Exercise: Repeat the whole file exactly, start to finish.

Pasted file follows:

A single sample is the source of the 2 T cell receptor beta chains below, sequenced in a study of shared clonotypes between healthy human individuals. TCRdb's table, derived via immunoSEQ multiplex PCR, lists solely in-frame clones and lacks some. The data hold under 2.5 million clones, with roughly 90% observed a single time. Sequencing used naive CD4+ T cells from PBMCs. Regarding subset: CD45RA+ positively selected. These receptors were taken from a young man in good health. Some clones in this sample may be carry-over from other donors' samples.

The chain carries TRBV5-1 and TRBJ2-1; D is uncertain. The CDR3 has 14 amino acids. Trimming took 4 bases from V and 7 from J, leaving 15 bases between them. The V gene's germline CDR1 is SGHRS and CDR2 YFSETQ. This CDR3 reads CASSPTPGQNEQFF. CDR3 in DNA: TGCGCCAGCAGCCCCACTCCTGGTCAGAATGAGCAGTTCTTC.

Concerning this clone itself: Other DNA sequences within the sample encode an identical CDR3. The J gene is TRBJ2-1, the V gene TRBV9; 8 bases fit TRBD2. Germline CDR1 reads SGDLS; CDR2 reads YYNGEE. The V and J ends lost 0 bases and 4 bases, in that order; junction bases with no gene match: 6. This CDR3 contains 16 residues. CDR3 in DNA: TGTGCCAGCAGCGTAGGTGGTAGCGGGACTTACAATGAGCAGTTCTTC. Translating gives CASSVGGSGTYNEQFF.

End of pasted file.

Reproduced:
A single sample is the source of the 2 T cell receptor beta chains below, sequenced in a study of shared clonotypes between healthy human individuals. TCRdb's table, derived via immunoSEQ multiplex PCR, lists solely in-frame clones and lacks some. The data hold under 2.5 million clones, with roughly 90% observed a single time. Sequencing used naive CD4+ T cells from PBMCs. Regarding subset: CD45RA+ positively selected. These receptors were taken from a young man in good health. Some clones in this sample may be carry-over from other donors' samples.

The chain carries TRBV5-1 and TRBJ2-1; D is uncertain. The CDR3 has 14 amino acids. Trimming took 4 bases from V and 7 from J, leaving 15 bases between them. The V gene's germline CDR1 is SGHRS and CDR2 YFSETQ. This CDR3 reads CASSPTPGQNEQFF. CDR3 in DNA: TGCGCCAGCAGCCCCACTCCTGGTCAGAATGAGCAGTTCTTC.

Concerning this clone itself: Other DNA sequences within the sample encode an identical CDR3. The J gene is TRBJ2-1, the V gene TRBV9; 8 bases fit TRBD2. Germline CDR1 reads SGDLS; CDR2 reads YYNGEE. The V and J ends lost 0 bases and 4 bases, in that order; junction bases with no gene match: 6. This CDR3 contains 16 residues. CDR3 in DNA: TGTGCCAGCAGCGTAGGTGGTAGCGGGACTTACAATGAGCAGTTCTTC. Translating gives CASSVGGSGTYNEQFF.